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      Kimberly Vaughn 4 years ago from Midwest

      That sounds cool. We don't have a hayloft.

    • cam8510 profile image

      Chris Mills 4 years ago from Maple City, Michigan

      Since you mentioned it I have been doing some searches on haylofts. That was my favorite place on the farm.

    • Kimberly Vaughn profile image
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      Kimberly Vaughn 4 years ago from Midwest

      That sounds good. I bet if you think about it there is a lot you could teach people about farm life. I would love to read about it. I only visit my parents farm on weekends and usually it is for fun, not work. I'm sure you have a totally different perspective.

    • cam8510 profile image

      Chris Mills 4 years ago from Maple City, Michigan

      Kimberly, you know, I have never written a hub about farm life. I suppose I've considered it to have been so long ago it's irrelevant. I will have to give that some thought. Also, I'm thinking that today's Holsteins are not the original breed but were purposely mixed to increase their size. I'll look into that one.

    • Kimberly Vaughn profile image
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      Kimberly Vaughn 4 years ago from Midwest

      Thanks Cam! I bet growing up on a farm will give you all sorts of interesting hub topics!

    • cam8510 profile image

      Chris Mills 4 years ago from Maple City, Michigan

      This is a very interesting and informative hub. I grew up on a dairy farm in Indiana with Holstein cattle. Occasionally a red and white Holstein will be born because of the history of the breed. Before the 18th century there were no black and white Holsteins. Well, that is my two bits. You did a good job on this hub and made it entertaining as well with good images. up and useful

    • DrMark1961 profile image

      Dr Mark 4 years ago from The Beach of Brazil

      That is really funny that they could claim a breed was domesticated/in existence before cattle were domesticated! !! 20,000years ago Bos aurochs, wild cattle similar to the Limousin, existed in Europe-this was prior to the development of Bos taurus, the current species of cattle we have upon which our modern breeds are founded. What basis could they be using for these numbers? Even Jericho, one of the oldest human settlements, has only been around since about 7800 BC, according to Carbon 14 dating.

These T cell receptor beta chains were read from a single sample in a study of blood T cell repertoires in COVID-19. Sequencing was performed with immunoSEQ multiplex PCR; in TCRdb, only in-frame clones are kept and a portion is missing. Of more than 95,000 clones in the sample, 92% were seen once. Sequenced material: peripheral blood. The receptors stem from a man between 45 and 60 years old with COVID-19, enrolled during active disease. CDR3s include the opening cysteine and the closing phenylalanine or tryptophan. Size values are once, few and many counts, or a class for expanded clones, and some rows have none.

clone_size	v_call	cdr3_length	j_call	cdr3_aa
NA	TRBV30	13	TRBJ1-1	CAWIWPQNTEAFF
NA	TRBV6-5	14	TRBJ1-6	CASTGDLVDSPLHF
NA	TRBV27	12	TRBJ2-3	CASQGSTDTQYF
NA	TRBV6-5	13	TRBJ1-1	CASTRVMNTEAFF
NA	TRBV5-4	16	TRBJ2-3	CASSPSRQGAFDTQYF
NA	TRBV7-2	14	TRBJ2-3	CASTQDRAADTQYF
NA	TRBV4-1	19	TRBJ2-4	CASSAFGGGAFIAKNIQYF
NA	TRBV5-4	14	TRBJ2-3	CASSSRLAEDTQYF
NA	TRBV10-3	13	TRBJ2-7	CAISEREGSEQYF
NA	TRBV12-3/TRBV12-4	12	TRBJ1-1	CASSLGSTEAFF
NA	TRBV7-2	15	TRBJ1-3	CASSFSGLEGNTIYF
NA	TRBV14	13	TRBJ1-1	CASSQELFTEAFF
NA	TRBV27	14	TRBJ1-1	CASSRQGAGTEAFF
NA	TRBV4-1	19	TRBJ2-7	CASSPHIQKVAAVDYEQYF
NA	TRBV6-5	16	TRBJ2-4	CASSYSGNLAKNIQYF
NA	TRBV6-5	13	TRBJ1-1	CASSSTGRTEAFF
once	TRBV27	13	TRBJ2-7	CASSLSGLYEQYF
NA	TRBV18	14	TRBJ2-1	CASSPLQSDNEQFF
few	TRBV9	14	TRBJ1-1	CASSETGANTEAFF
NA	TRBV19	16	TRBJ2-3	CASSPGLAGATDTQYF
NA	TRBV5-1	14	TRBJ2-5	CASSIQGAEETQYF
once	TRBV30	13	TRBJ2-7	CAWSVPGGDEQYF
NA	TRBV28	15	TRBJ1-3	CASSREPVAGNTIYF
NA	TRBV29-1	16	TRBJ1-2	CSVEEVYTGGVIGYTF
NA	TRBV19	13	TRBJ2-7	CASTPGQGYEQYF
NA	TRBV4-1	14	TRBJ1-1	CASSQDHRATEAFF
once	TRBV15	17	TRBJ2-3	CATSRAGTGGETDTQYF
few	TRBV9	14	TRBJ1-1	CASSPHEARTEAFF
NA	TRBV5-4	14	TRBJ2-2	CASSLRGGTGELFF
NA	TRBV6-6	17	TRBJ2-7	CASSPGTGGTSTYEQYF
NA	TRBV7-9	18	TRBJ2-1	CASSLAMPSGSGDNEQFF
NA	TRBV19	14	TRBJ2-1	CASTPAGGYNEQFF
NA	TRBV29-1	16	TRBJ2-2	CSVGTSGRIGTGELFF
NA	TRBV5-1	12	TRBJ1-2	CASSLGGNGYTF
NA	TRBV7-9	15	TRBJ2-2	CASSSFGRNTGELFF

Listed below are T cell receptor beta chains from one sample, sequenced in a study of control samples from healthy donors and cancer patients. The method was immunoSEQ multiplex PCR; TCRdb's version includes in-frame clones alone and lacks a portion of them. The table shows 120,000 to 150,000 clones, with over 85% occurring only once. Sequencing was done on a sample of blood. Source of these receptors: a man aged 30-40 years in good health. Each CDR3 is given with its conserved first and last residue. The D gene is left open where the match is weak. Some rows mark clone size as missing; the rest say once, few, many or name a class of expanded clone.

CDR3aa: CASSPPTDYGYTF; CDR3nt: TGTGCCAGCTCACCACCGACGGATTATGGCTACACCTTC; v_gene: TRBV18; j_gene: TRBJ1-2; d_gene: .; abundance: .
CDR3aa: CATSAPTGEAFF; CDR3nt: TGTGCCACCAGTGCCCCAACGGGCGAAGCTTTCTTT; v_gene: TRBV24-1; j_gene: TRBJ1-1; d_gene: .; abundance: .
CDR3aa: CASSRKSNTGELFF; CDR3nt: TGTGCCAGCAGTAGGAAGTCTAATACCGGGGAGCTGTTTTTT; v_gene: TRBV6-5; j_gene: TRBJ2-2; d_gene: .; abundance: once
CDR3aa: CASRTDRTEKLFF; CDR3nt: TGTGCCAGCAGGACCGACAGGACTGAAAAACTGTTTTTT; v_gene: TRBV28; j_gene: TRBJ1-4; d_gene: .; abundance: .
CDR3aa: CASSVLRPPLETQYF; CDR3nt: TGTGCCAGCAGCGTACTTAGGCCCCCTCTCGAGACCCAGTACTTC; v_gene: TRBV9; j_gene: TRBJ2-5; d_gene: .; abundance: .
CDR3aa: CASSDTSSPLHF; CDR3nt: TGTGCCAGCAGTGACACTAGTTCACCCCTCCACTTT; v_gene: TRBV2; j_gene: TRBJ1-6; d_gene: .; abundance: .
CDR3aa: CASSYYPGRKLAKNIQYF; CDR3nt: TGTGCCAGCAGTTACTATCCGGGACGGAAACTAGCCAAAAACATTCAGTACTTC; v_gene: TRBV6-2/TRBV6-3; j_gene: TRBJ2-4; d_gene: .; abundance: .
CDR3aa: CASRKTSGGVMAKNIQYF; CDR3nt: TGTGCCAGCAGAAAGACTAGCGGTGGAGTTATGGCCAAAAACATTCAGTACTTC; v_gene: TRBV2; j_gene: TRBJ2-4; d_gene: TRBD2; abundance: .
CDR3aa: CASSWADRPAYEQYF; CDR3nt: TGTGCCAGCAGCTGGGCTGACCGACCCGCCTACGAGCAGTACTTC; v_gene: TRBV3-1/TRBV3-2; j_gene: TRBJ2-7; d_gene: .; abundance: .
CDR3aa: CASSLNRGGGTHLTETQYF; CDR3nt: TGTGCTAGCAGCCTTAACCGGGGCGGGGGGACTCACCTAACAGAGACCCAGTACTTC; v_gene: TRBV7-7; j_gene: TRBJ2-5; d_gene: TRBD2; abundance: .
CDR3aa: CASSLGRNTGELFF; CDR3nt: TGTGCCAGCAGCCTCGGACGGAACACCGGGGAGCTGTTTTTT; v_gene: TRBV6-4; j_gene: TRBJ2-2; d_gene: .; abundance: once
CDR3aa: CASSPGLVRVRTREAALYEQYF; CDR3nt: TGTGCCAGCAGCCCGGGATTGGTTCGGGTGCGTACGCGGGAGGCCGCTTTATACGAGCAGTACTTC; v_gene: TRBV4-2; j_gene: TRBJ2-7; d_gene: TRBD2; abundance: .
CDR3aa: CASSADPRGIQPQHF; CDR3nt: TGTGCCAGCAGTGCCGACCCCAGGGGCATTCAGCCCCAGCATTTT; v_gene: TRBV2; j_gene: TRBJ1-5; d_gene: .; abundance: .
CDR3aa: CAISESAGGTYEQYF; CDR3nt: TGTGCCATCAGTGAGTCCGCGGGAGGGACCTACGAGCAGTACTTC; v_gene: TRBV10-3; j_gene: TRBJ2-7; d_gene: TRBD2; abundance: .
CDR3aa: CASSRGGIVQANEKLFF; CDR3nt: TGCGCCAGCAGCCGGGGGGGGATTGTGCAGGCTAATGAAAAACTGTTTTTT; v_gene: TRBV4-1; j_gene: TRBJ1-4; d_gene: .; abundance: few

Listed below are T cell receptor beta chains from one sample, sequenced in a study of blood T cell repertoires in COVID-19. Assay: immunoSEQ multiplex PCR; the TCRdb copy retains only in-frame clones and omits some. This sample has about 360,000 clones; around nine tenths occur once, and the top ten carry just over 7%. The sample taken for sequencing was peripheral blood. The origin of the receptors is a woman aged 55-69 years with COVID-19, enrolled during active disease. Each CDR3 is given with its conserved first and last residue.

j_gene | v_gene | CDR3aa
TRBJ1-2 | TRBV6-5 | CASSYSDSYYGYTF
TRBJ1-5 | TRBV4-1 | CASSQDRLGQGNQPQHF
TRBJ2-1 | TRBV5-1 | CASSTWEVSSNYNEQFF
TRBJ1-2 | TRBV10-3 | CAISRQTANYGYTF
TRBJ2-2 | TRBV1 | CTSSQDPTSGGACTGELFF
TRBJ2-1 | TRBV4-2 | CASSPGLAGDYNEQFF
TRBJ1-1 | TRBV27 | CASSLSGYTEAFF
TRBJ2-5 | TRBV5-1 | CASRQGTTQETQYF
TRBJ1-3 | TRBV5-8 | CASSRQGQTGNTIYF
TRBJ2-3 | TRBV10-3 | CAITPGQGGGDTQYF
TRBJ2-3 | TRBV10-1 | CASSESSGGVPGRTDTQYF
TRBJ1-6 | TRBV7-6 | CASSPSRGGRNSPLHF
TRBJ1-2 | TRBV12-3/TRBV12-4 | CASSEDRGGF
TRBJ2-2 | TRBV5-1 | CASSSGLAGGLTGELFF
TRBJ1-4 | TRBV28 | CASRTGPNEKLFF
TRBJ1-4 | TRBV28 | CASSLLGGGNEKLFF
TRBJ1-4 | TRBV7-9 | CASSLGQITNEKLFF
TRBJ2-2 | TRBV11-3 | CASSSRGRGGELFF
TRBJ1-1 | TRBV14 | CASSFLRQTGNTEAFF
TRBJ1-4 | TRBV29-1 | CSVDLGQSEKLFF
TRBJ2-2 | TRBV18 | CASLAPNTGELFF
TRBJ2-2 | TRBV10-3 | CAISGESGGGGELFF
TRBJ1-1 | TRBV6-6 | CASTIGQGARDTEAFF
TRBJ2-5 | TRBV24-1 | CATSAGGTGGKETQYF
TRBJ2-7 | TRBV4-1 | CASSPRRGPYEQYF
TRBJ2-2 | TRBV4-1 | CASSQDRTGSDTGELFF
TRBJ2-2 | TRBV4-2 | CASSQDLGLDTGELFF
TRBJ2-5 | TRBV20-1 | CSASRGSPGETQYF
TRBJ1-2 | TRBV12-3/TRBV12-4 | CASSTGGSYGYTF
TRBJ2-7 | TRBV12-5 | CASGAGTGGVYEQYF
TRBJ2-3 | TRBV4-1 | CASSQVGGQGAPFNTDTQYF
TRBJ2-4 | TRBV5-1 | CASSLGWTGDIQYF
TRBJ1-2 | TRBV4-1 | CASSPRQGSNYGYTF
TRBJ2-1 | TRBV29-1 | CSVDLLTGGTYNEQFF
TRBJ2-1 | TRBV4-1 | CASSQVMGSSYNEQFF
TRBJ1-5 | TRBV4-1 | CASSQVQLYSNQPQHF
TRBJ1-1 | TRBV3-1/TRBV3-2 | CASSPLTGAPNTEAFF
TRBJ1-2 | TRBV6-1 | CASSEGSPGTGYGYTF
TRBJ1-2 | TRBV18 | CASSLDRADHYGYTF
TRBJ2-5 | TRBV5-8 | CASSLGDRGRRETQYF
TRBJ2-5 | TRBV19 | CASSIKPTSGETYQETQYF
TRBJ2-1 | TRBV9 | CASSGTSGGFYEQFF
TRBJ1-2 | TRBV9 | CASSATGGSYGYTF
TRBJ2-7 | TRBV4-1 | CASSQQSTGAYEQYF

I have read similar numbers on the dog. I think a lot of readers would be more interested in those numbers, as not many of us are into cattle!

      Thanks for writing back!

    • Kimberly Vaughn profile image
      Author

      Kimberly Vaughn 4 years ago from Midwest

      Thanks for your input DrMark1961! I did do additional research on the Piedmontese age. All of the sources I could find referenced that they were 25,000 years old. That seems to be the general consensus. This doesn't mean they were domesticated then.

      I also looked into the domestication of dogs, as you suggested. This is what I found on archeology.about.com:

      "A burial site in Germany called Bonn-Oberkassel has joint human and dog interments dated to 14,000 years ago. The earliest "nobody-argues-about-it" domesticated dog was found in China at the early Neolithic (7000-5800 BC) Jiahu site in Henan Province. European Mesolithic sites like Skateholm (5250-3700 BC) in Sweden have dog burials, proving the value of the furry beasts to hunter-gatherer settlements. Danger Cave in Utah is currently the earliest case of dog burial in the Americas, at about 11,000 years ago."

    • DrMark1961 profile image

      Dr Mark 4 years ago from The Beach of Brazil

      This was interesting. You need to do another on "what is a dog"! I would try to find a good source on the age of the Piedmontese breed, however, as that information that you have written in your article is probably just from someone trying to sell the breed. 25,000 years ago? Current research does not even indicate dogs have been domesticated that long, and dogs were domesticated long before any breed of cattle/sheep/goats/etc.